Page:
Local artists open up homes and gardens for Art Walk Porty
Seaside art festival shows off the creativity of Portobello’s community
Thirty-one artists and collectives have opened up their homes and studios, created public artworks or hung exhibitions in local shops and cafes for Art Walk Porty – a local festival celebrating Portobello’s flourishing creative scene. The majority of artists exhibiting in the event live and work in Portobello and make art inspired by the local environment.
The stern towers of Cockenzie power station that punctuate the horizon line from the beach appear in the impressionistic paintings of Judith Nixon and Teresa Gordon, while Jon Davey’s nuanced photographic series capture images of the sea, taken from the same spot on Bath Street over 100 days. Other artists encountered on the walk exhibit their work directly on the beach – Lauren Fox’s ‘Tidal Octopus’ wraps itself around the end of the Bath Street groyne, disappearing into the sea at high tide. Emma Macleod’s subtle ceramic vessels in ‘Splurging’ pour colourful painted ceramic across the muted grey walls of the Promenade, playfully mimicking the flow of water from Figgate burn spilling out on to the beach below.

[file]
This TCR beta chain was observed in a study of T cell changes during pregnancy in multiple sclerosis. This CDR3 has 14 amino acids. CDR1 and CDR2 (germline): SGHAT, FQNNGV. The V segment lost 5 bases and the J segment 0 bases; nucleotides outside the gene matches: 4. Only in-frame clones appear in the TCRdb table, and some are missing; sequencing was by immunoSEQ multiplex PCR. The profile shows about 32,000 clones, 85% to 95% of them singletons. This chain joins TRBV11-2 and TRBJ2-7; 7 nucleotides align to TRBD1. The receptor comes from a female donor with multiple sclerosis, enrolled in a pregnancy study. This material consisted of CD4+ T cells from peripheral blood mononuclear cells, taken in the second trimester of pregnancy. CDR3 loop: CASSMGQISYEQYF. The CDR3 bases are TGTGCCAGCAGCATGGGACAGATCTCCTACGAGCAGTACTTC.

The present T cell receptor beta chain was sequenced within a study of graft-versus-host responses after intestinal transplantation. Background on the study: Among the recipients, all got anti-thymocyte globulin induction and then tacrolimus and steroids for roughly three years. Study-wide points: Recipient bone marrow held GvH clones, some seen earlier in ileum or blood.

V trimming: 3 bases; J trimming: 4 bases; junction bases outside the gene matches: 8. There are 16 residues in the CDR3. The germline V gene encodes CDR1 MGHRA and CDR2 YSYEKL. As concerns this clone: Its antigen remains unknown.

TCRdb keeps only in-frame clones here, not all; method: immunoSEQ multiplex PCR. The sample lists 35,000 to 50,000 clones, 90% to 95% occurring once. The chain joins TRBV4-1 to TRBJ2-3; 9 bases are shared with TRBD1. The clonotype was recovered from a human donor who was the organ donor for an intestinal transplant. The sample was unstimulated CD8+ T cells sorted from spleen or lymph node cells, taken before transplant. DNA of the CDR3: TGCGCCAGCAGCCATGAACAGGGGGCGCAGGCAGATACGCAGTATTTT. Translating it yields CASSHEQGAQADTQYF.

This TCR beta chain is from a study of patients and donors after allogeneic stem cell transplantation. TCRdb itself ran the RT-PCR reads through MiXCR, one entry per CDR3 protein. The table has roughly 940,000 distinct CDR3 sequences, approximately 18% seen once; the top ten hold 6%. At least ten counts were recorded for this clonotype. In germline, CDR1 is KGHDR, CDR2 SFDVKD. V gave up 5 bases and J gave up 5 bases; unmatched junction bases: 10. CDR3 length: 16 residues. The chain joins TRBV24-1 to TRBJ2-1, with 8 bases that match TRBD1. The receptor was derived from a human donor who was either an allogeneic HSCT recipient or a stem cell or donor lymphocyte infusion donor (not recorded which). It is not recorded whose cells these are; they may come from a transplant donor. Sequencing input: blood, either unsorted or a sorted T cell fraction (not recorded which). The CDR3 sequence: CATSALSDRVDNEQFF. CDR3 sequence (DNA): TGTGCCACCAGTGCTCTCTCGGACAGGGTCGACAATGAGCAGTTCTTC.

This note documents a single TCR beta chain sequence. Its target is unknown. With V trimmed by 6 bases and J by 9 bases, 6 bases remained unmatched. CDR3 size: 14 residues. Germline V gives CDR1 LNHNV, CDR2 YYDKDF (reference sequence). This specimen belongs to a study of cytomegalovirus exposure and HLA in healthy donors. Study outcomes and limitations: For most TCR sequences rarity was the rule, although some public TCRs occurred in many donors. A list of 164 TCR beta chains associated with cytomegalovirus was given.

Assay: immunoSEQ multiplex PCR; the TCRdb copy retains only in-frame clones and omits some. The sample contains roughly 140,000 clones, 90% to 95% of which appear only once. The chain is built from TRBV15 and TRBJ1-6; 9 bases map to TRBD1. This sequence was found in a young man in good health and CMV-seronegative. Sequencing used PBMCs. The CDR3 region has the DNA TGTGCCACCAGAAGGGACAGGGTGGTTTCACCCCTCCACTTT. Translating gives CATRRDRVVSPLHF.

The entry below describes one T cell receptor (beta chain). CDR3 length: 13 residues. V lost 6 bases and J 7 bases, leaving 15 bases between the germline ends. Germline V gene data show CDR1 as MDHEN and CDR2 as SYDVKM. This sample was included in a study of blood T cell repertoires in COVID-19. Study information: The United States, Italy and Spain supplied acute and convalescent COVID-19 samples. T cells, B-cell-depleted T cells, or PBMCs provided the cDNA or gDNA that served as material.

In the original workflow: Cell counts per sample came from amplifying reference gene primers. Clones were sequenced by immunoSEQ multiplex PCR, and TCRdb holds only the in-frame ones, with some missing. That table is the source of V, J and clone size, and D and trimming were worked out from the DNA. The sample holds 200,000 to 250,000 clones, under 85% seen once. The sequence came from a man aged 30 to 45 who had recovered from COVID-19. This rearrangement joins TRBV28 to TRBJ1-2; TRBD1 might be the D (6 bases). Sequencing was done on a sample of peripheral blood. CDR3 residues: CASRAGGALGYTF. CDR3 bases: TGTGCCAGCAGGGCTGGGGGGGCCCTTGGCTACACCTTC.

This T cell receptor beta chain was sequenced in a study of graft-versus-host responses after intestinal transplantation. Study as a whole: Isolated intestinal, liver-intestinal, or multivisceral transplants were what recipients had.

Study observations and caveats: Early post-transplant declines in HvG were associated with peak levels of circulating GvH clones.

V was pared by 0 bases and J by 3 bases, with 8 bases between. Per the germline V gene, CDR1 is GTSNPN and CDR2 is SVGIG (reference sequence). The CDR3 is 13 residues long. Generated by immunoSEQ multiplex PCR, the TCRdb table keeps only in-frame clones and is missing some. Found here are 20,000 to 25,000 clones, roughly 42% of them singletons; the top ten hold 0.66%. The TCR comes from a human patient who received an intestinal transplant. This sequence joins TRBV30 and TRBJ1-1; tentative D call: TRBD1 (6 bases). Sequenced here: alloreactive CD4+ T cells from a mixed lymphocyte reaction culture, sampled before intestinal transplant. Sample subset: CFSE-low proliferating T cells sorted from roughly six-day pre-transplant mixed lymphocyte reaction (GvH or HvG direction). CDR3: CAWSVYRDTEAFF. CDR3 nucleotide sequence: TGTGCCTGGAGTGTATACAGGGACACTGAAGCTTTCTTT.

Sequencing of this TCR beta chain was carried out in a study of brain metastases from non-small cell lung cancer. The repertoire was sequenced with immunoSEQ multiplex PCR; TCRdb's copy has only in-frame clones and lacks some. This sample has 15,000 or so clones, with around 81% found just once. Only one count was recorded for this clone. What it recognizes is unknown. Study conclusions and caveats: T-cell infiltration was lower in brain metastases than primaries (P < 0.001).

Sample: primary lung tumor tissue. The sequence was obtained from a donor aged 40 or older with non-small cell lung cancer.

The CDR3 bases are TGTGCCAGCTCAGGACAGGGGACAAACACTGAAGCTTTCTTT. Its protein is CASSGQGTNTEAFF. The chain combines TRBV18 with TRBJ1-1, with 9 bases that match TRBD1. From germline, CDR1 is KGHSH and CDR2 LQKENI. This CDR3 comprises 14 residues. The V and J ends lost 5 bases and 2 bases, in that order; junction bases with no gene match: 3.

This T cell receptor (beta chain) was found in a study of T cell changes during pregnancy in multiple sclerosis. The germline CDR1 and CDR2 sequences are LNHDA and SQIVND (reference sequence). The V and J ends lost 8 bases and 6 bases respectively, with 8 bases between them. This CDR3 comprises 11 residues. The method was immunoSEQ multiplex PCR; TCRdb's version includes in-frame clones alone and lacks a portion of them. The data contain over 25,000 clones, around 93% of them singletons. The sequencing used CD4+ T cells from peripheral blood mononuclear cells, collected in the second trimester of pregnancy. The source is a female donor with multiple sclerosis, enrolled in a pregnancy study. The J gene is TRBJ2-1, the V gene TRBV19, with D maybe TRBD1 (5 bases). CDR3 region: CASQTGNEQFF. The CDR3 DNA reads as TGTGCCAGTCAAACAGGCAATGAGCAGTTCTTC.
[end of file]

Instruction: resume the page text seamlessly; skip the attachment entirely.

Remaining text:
‘Artists are drawn to Portobello because of its natural environment, light and space away from the city,’ explains local artist and Art Walk Porty organizer, Rosy Naylor. ‘The unique space there is here seems to be a draw for many artists. I wanted to curate a project that really enabled the people who live here to engage with their surroundings through art.’
Areas of the coastal suburb that could easily be passed by in favour of the beach also become destinations on the walk – installations such as ‘Love Letters’ by Juliana Capes inside St Mark’s church and Mark Timmins' photographic installation ‘Osaka Reflections’ in Porty Light Box (a former telephone box appropriated into an community-run art venue) encourage people to explore beyond the ever-popular Promenade and see what else Portobello has to offer. Artists that have opened up their homes or gardens, such as Karl Stern, Paul McPhail and Jenny Pope, also allow for a glimpse inside otherwise private spaces.
‘This has been a bit of a pilot to see what interest there is for such an event from artists, shops and local people. It has really grown and evolved over the last few months since it was set up,’ says Naylor. ‘It will be interesting to see how it develops in future years…There definitely seems to be an appetite for this kind of project here and so would love for it to continue.’
Art Walk Porty takes place across Portobello, Edinburgh, Sat 5–Sun 6 Sep.